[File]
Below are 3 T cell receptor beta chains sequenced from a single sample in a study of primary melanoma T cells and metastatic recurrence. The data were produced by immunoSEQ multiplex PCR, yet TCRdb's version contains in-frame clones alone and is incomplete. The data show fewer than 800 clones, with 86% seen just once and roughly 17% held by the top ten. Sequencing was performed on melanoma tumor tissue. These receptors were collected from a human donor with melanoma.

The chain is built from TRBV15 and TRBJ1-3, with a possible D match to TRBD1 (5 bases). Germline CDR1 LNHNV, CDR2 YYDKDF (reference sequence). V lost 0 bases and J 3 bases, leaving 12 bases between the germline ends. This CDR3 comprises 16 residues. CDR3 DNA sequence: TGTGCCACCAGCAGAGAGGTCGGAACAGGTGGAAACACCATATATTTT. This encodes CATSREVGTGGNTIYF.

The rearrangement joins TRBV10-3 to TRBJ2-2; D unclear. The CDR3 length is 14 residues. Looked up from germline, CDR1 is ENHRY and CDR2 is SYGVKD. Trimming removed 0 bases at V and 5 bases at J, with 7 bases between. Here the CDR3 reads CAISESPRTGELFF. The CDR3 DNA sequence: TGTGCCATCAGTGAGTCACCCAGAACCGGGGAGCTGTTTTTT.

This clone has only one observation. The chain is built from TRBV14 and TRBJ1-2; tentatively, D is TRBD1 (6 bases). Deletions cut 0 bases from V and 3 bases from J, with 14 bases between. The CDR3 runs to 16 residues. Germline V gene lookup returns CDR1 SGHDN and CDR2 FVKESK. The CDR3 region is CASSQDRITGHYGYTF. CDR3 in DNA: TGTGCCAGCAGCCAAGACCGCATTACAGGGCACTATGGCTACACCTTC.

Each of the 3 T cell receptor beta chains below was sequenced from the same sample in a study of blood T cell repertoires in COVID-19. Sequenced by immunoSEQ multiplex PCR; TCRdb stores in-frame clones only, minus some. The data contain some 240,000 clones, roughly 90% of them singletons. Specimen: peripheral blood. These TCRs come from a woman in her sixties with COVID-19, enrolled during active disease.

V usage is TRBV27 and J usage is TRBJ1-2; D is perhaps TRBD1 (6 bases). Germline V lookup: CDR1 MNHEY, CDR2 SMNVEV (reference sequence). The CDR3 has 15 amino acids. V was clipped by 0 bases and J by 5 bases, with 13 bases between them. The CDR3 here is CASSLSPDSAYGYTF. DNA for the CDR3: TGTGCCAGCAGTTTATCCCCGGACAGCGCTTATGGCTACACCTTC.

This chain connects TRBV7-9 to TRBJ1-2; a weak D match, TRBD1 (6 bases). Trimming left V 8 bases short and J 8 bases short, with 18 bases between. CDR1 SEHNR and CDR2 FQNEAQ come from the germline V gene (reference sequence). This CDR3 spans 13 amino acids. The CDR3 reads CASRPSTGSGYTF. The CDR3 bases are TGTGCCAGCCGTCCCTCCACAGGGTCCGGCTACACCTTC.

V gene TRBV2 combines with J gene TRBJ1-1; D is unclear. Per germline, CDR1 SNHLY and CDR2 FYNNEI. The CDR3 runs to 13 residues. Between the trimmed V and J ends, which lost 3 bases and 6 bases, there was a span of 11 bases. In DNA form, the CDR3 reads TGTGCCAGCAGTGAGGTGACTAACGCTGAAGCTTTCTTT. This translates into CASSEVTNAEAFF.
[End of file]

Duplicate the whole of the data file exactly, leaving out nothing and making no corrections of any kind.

Below are 3 T cell receptor beta chains sequenced from a single sample in a study of primary melanoma T cells and metastatic recurrence. The data were produced by immunoSEQ multiplex PCR, yet TCRdb's version contains in-frame clones alone and is incomplete. The data show fewer than 800 clones, with 86% seen just once and roughly 17% held by the top ten. Sequencing was performed on melanoma tumor tissue. These receptors were collected from a human donor with melanoma.

The chain is built from TRBV15 and TRBJ1-3, with a possible D match to TRBD1 (5 bases). Germline CDR1 LNHNV, CDR2 YYDKDF (reference sequence). V lost 0 bases and J 3 bases, leaving 12 bases between the germline ends. This CDR3 comprises 16 residues. CDR3 DNA sequence: TGTGCCACCAGCAGAGAGGTCGGAACAGGTGGAAACACCATATATTTT. This encodes CATSREVGTGGNTIYF.

The rearrangement joins TRBV10-3 to TRBJ2-2; D unclear. The CDR3 length is 14 residues. Looked up from germline, CDR1 is ENHRY and CDR2 is SYGVKD. Trimming removed 0 bases at V and 5 bases at J, with 7 bases between. Here the CDR3 reads CAISESPRTGELFF. The CDR3 DNA sequence: TGTGCCATCAGTGAGTCACCCAGAACCGGGGAGCTGTTTTTT.

This clone has only one observation. The chain is built from TRBV14 and TRBJ1-2; tentatively, D is TRBD1 (6 bases). Deletions cut 0 bases from V and 3 bases from J, with 14 bases between. The CDR3 runs to 16 residues. Germline V gene lookup returns CDR1 SGHDN and CDR2 FVKESK. The CDR3 region is CASSQDRITGHYGYTF. CDR3 in DNA: TGTGCCAGCAGCCAAGACCGCATTACAGGGCACTATGGCTACACCTTC.

Each of the 3 T cell receptor beta chains below was sequenced from the same sample in a study of blood T cell repertoires in COVID-19. Sequenced by immunoSEQ multiplex PCR; TCRdb stores in-frame clones only, minus some. The data contain some 240,000 clones, roughly 90% of them singletons. Specimen: peripheral blood. These TCRs come from a woman in her sixties with COVID-19, enrolled during active disease.

V usage is TRBV27 and J usage is TRBJ1-2; D is perhaps TRBD1 (6 bases). Germline V lookup: CDR1 MNHEY, CDR2 SMNVEV (reference sequence). The CDR3 has 15 amino acids. V was clipped by 0 bases and J by 5 bases, with 13 bases between them. The CDR3 here is CASSLSPDSAYGYTF. DNA for the CDR3: TGTGCCAGCAGTTTATCCCCGGACAGCGCTTATGGCTACACCTTC.

This chain connects TRBV7-9 to TRBJ1-2; a weak D match, TRBD1 (6 bases). Trimming left V 8 bases short and J 8 bases short, with 18 bases between. CDR1 SEHNR and CDR2 FQNEAQ come from the germline V gene (reference sequence). This CDR3 spans 13 amino acids. The CDR3 reads CASRPSTGSGYTF. The CDR3 bases are TGTGCCAGCCGTCCCTCCACAGGGTCCGGCTACACCTTC.

V gene TRBV2 combines with J gene TRBJ1-1; D is unclear. Per germline, CDR1 SNHLY and CDR2 FYNNEI. The CDR3 runs to 13 residues. Between the trimmed V and J ends, which lost 3 bases and 6 bases, there was a span of 11 bases. In DNA form, the CDR3 reads TGTGCCAGCAGTGAGGTGACTAACGCTGAAGCTTTCTTT. This translates into CASSEVTNAEAFF.